20a. תוקפו של בועז ענוותנותו של פלטי בן ליש כדאמרן,אמר רבי יוחנן מאי דכתיב (משלי לא, כט) רבות בנות עשו חיל ואת עלית על כולנה רבות בנות עשו חיל זה יוסף ובועז ואת עלית על כולנה זה פלטי בן ליש,אמר רבי שמואל בר נחמן אמר רבי יונתן מאי דכתיב (משלי לא, ל) שקר החן והבל היופי שקר החן זה יוסף והבל היופי זה בועז יראת ה' היא תתהלל זה פלטי בן ליש,דבר אחר שקר החן זה דורו של משה והבל היופי זה דורו של יהושע יראת ה' היא תתהלל זה דורו של חזקיה,דבר אחר שקר החן זה דורו של משה ויהושע והבל היופי זה דורו של חזקיה יראת ה' היא תתהלל זה דורו של ר' יהודה ברבי אילעאי אמרו עליו על רבי יהודה ברבי אילעאי שהיו ששה תלמידים מתכסין בטלית אחת ועוסקין בתורה:, big strongמתני׳ /strong /big מת לו מת אינו יוצא מפתח פלטרין שלו רבי יהודה אומר אם רוצה לצאת אחר המיטה יוצא שכן מצינו בדוד שיצא אחר מיטתו של אבנר שנאמר (שמואל ב ג, לא) והמלך דוד הולך אחר המיטה א"ל לא היה הדבר אלא לפייס את העם וכשמברין אותו כל העם מסובין על הארץ והוא מיסב על הדרגש:, big strongגמ׳ /strong /big תנו רבנן מקום שנהגו נשים לצאת אחר המיטה יוצאות לפני המיטה יוצאות ר' יהודה אומר לעולם נשים לפני המיטה יוצאות שכן מצינו בדוד שיצא אחר מיטתו של אבנר שנאמר (שמואל ב ג, לא) והמלך דוד הולך אחר המיטה,אמרו לו לא היה הדבר אלא לפייס את העם ונתפייסו שהיה דוד יוצא מבין האנשים ונכנס לבין הנשים ויצא מבין הנשים ונכנס לבין האנשים שנאמר (שמואל ב ג, לז) וידעו כל העם וכל ישראל כי לא היתה מהמלך להמית את אבנר,דרש רבא מאי דכתיב (שמואל ב ג, לה) ויבא כל העם להברות את דוד כתיב להכרות וקרינן להברות בתחלה להכרותו ולבסוף להברותו,אמר רב יהודה אמר רב מפני מה נענש אבנר מפני שהיה לו למחות בשאול ולא מיחה ר' יצחק אמר מיחה ולא נענה ושניהן מקרא אחד דרשו (שמואל ב ג, לג) ויקונן המלך אל אבנר ויאמר הכמות נבל ימות אבנר ידיך לא אסורות ורגליך לא לנחשתים הוגשו,מאן דאמר לא מיחה הכי קאמר ידיך לא אסורות ורגליך לא לנחשתים הוגשו מאי טעמא לא מחית (שמואל ב ג, לד) כנפול לפני בני עולה נפלת ומ"ד מיחה ולא נענה איתמהויי מתמה הכמות נבל ימות ידיך לא אסורות ורגליך לא לנחשתים מכדי מחויי מחית מ"ט כנפול לפני בני עולה נפלת,למאן דאמר מיחה מ"ט איענש א"ר נחמן (ברבי) יצחק ששהא מלכות בית דוד שתי שנים ומחצה:,וכשמברין אותו כו': מאי דרגש אמר עולא ערסא דגדא א"ל רבנן לעולא מי איכא מידי דעד האידנא לא אותביניה והשתא מותבינן ליה,מתקיף לה רבא מאי קושיא דילמא מידי דהוה אאכילה ושתיה דעד האידנא לא אכילניה ולא אשקיניה השתא קא מוכלינן ליה וקא משקינן ליה אלא אי קשיא הא קשיא דרגש אינו צריך לכפותו אלא זוקפו ואי ס"ד ערסא דגדא אמאי אינו צריך לכפותו והתניא הכופה את מטתו לא מטתו בלבד הוא כופה אלא כל מטות שיש לו בתוך ביתו הוא כופה,מאי קושיא דילמא מידי דהוה אמטה מיוחדת לכלים דקתני אם היתה מיוחדת לכלים אינו צריך לכפותה אלא אי קשיא הא קשיא רשב"ג אומר דרגש מתיר קרביטין והוא נופל מאיליו ואי סלקא דעתך ערסא דגדא קרביטין מי אית ליה,אלא כי אתא רבין אמר אמר לי ההוא מרבנן ורב תחליפא שמיה דהוה שכיח בשוקא דגילדאי ואמר ליה מאי דרגש ערסא דצלא א"ר ירמיה א"ר יוחנן דרגש 20a. bBoaz’s poweris the bhumility of Palti, son of Laish, as we said,for he conquered his desire not only for one night, as Boaz did, but for many nights, bRabbi Yoḥa says: Whatis the meaning of that bwhich is written: “Many daughters have done valiantly, but you excel above them all”(Proverbs 31:29)? b“Many daughters have done valiantly”; thisis a reference to bJoseph and Boaz. “But you excel above them all”; thisis a reference to bPalti, son of Laish,who exceeded Joseph and Boaz in restraint, as discussed above., bRabbi Shmuel bar Naḥman saysthat bRabbi Yonatan says: Whatis the meaning of that bwhich is written: “Grace is deceitful, and beauty is vain,but a woman who fears the Lord, she shall be praised” (Proverbs 31:30). b“Grace is deceitful”; thisis a reference to bJoseph. “And beauty is vain”; thisis a reference to bBoaz. “Who fears the Lord, she shall be praised”; thisis a reference to bPalti, son of Laish,who did not sin with Michal. Although the behavior of Joseph and Boaz is commendable, it is “deceitful” and “vain” relative to that of Palti ben Laish., bAlternatively: “Grace is deceitful”; thisis a reference to bthe generation of Moses. “And beauty is vain”; thisis a reference to bthe generation of Joshua. “Who fears the Lord, she shall be praised”; thisis a reference to bthe generation of Hezekiah.Although the studying of Torah during the generations of Moses and Joshua was commendable, it was “deceitful” and “vain” relative to that of the generation of Hezekiah, during which the people studied Torah assiduously, despite the suffering caused by of war and foreign rule., bAlternatively: “Grace is deceitful”; thisis a reference to bthe generation of Moses and Joshua. “And beauty is vain”; thisis a reference to bthe generation of Hezekiah. “Who fears the Lord, she shall be praised”; thisis a reference to bthe generation of Rabbi Yehuda, son of Rabbi Ilai,who lived after the decrees of Hadrian, when the people were impoverished and oppressed. bIt was said about Rabbi Yehuda, son of Rabbi Ilai, that sixof his bstudents would cover themselves with one garment,due to their poverty, bandnevertheless they would bengage in Torahstudy. Although the studying of Torah during the generations of Moses, Joshua, and Hezekiah was commendable, it was “deceitful” and “vain” relative to that of the people in the generation of Rabbi Yehuda, son of Rabbi Ilai, who studied Torah despite their hardships., strongMISHNA: /strong If a relative bofthe king bdies, he does not emerge from the entrance of his palace [ ipalterin /i],as it does not befit one of his stature to accompany the deceased. bRabbi Yehuda says: If he wishes to follow the bier, he followsit, bas that is what we foundwith regard btoKing bDavid, who followed the bier of Abner. As it is stated: “And King David followed the bier”(II Samuel 3:31). The Sages bsaid toRabbi Yehuda: bThe matter was only to appease the people,so that they should not suspect David of ordering Abner’s death. bAnd whenthe people bcomfortthe king with the meal of comfort, ball the people recline on the ground, and he reclines on the idargash /i. /b, strongGEMARA: /strong bThe Sages taughtin a ibaraita /i: In ba place where women were accustomed to follow the bier, they would followit, and the men would walk in front of the bier, and if the women were accustomed to walk bin front of the bier, they would goin front of it. bRabbi Yehuda says: Women always go in front of the bier, as that is what we found with regard toKing bDavid, who followed the bier of Abner, as it is stated: “And King David followed the bier,”and presumably David did not go among the women.,The Sages bsaid to him: The matter was only to appease the people, and they were appeased. As David would go out from among the men and go in among the women, and went out from among the women and went in among the men, as it is stated: “So all the people and all Israel understoodthat day bthat it was not from the king to slay Abner,son of Ner” (II Samuel 3:37)., bRava interpreteda verse bhomiletically: Whatis the meaning of that bwhich is written: “And all the people came to comfort David”(II Samuel 3:35)? bIt is written: “To destroy [ ilehakhrot /i],” and we read: “To comfort [ ilehavrot /i],”meaning, bin the beginningthey wanted bto destroy him,as they suspected him of ordering Abner’s assassination, band ultimately,when they saw that he was truly mourning, they decided bto comfort him. /b, bRav Yehuda saysthat bRav says: For whatreason bwas Abner punishedby being killed? It is bbecause he should have protested to Saulabout the killing of the priests of Nob (see I Samuel 22:17–19), bbut he did not protest. Rabbi Yitzḥak says: He did protest,so that is not the reason for his death, bbut he was not answered. And both ofthese Sages binterpreted one verse: “And the king lamented for Abner, and said: Should Abner die as a churl dies? Your hands were not bound, nor your feet put into fetters;as a man falls before the children of iniquity, so did you fall” (II Samuel 3:33–34).,The Gemara explains how each Sage understands the verse: bThe one who says he did not protestexplains that bthisis what the verse bis saying:As b“your hands were not bound, nor your feet put into fetters,” what is the reason you did not protestagainst Saul? Therefore, since you could have protested but did not, then b“as a man falls before the children of iniquity, so did you fall.” And the one who says he protested and was not answeredexplains that this is what the verse is saying: David bwondered: “ShouldAbner bdie as a churl dies? Your hands were not bound, nor your feet put into fetters,” since you protestedat the right time. Since that is the case, bwhat is the reasonthat b“as a man falls before the children of iniquity, so did you fall”? /b,The Gemara asks: bAccording to the one who saysthat Abner bprotested, what is the reason he was punishedwith this death? bRav Naḥman, son of Rabbi Yitzḥak, says:It is bbecause he delayed the kingdom of the house of David two and a half years,by supporting the kingdom of Ish-bosheth, the son of Saul, for this period of time.,§ The mishna teaches: bAnd when they comfortthe king with the meal of comfort, he reclines on the idargash /i. The Gemara asks: bWhatis ba idargash /i? Ulla says: A bed of fortune,which would be designated in houses for decoration and for good fortune, and no one would sit on it. bThe Sages said to Ulla: Is there anythingwhich buntil now we did not authorize one to siton, bbut now,in his time of mourning, bwe seat himon it?, bRava objects to thisquestion: bWhat is the difficultyin this? bPerhapssitting on the idargashis bjust as it is with eating and drinking. As until now, we did not feed him nor give him drink,but bnow,in his time of mourning, bwe feed him and give him drink,in the meal of comfort. bRather, ifit bis difficult, this iswhat is bdifficult,as it is taught in a ibaraita /i: Concerning ba idargash /i,the mourner bis not required to overturn itduring mourning. bRather, he stands it upon its side. bAnd if it enters your mindto say that this is ba bed of fortune, why is he not required to overturn it? But isn’t it taughtin a ibaraita /i: With regard to bone who overturns his bedduring mourning, bnot only does he overturns hisown bbed, but rather he overturns all the beds he has in his house? /b,The Gemara responds: bWhat is the difficultyin this? bPerhapsthe lack of requirement to overturn the idargashis bjust as it is with a bedthat is bdesignated forthe storage of bgarments,and not for sleeping, bas it is taughtin a ibaraita /i: bIf it was designated forthe storage of bgarmentsand not for people to lie down on, bhe is not required to overturn it. Rather, ifit bis difficult, this iswhat is bdifficult,as it is taught in a ibaraita /i: bRabban Shimon ben Gamliel says:One is not required to overturn ba idargash /i.Rather, the mourner bloosens the straps [ ikarvitin /i] and it falls on its own. And if it enters your mindto say that this is ba bed of fortune, doessuch a bed bhave straps? /b, bRather, when Ravin came he said: One of the Sages said to me, and Rav Taḥlifais bhis name, that he was often in the market of the leather workers, and he said to him: Whatis the meaning of idargash /i? A leather bed. Rabbi Yirmeya saysthat bRabbi Yoḥa says:The difference between a bed and a idargashis this: bA idargash/b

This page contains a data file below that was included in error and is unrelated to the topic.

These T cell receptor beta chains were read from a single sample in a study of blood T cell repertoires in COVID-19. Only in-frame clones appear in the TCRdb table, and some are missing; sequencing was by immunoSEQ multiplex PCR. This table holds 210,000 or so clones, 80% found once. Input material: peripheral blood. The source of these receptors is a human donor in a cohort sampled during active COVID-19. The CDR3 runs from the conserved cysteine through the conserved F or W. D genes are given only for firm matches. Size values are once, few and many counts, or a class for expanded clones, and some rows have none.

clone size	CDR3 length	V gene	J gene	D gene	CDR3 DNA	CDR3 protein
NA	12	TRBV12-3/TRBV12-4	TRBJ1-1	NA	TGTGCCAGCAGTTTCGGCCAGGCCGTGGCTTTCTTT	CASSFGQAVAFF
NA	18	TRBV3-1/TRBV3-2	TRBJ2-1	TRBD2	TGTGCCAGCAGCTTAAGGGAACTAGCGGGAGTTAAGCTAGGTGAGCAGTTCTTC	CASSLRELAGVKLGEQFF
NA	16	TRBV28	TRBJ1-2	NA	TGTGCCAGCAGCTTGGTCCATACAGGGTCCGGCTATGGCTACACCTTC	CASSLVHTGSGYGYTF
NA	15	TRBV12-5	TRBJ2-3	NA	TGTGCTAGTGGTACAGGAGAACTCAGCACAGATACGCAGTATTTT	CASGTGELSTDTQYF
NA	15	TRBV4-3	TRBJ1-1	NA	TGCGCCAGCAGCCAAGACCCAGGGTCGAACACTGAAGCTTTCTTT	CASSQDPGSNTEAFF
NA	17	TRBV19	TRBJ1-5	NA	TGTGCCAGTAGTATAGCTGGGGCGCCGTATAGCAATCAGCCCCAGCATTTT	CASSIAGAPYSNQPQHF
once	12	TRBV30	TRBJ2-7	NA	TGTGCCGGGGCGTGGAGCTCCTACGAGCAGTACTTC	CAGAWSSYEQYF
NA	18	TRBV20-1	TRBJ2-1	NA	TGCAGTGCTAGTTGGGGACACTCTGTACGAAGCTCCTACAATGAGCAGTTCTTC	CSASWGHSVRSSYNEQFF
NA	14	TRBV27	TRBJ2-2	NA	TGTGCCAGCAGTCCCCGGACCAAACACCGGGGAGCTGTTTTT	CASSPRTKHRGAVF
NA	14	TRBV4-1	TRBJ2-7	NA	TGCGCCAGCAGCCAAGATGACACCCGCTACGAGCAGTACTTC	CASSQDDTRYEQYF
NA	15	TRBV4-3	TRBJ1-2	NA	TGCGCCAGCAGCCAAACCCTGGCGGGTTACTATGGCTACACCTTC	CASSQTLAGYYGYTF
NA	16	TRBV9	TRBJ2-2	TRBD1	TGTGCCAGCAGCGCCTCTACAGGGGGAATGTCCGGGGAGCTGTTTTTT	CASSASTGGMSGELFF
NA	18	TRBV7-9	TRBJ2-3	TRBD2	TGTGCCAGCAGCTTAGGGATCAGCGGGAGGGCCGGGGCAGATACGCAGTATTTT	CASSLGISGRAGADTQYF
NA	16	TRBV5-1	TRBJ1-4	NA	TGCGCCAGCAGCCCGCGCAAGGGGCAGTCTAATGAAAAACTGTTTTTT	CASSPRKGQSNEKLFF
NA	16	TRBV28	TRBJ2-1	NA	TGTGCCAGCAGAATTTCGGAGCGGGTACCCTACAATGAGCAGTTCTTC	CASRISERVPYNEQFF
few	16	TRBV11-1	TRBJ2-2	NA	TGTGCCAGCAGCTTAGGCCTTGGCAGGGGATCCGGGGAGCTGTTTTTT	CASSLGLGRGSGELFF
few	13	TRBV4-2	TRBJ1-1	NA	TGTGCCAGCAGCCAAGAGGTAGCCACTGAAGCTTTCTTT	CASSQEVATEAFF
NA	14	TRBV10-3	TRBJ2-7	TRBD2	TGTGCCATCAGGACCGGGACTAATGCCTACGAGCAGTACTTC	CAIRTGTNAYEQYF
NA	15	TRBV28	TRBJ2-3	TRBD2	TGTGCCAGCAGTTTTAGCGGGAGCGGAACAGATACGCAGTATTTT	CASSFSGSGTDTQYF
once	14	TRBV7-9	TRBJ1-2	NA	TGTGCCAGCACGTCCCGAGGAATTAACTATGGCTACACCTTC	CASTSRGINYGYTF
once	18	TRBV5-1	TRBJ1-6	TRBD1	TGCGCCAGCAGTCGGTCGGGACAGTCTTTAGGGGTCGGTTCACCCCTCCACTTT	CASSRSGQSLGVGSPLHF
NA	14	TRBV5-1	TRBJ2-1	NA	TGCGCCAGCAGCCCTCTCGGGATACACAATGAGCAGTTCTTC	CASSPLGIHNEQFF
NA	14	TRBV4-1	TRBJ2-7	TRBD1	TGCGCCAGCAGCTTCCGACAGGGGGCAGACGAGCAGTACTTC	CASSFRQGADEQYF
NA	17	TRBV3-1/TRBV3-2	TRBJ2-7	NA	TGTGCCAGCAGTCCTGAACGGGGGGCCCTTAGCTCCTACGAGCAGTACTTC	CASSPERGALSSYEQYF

83. Babylonian Talmud, Sukkah, None (3rd cent. CE - 6th cent. CE)